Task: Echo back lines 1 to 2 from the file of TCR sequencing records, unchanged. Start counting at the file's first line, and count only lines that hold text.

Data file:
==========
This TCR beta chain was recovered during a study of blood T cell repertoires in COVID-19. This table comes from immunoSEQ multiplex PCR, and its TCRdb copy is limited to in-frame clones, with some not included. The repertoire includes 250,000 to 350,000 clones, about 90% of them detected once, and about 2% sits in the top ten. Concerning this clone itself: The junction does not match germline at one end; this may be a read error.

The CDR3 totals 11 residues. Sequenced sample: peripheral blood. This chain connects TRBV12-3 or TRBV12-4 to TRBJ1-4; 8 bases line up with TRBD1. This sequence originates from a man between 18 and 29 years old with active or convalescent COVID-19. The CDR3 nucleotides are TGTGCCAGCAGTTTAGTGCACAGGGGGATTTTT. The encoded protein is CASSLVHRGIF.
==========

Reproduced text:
This TCR beta chain was recovered during a study of blood T cell repertoires in COVID-19. This table comes from immunoSEQ multiplex PCR, and its TCRdb copy is limited to in-frame clones, with some not included. The repertoire includes 250,000 to 350,000 clones, about 90% of them detected once, and about 2% sits in the top ten. Concerning this clone itself: The junction does not match germline at one end; this may be a read error.

The CDR3 totals 11 residues. Sequenced sample: peripheral blood. This chain connects TRBV12-3 or TRBV12-4 to TRBJ1-4; 8 bases line up with TRBD1. This sequence originates from a man between 18 and 29 years old with active or convalescent COVID-19. The CDR3 nucleotides are TGTGCCAGCAGTTTAGTGCACAGGGGGATTTTT. The encoded protein is CASSLVHRGIF.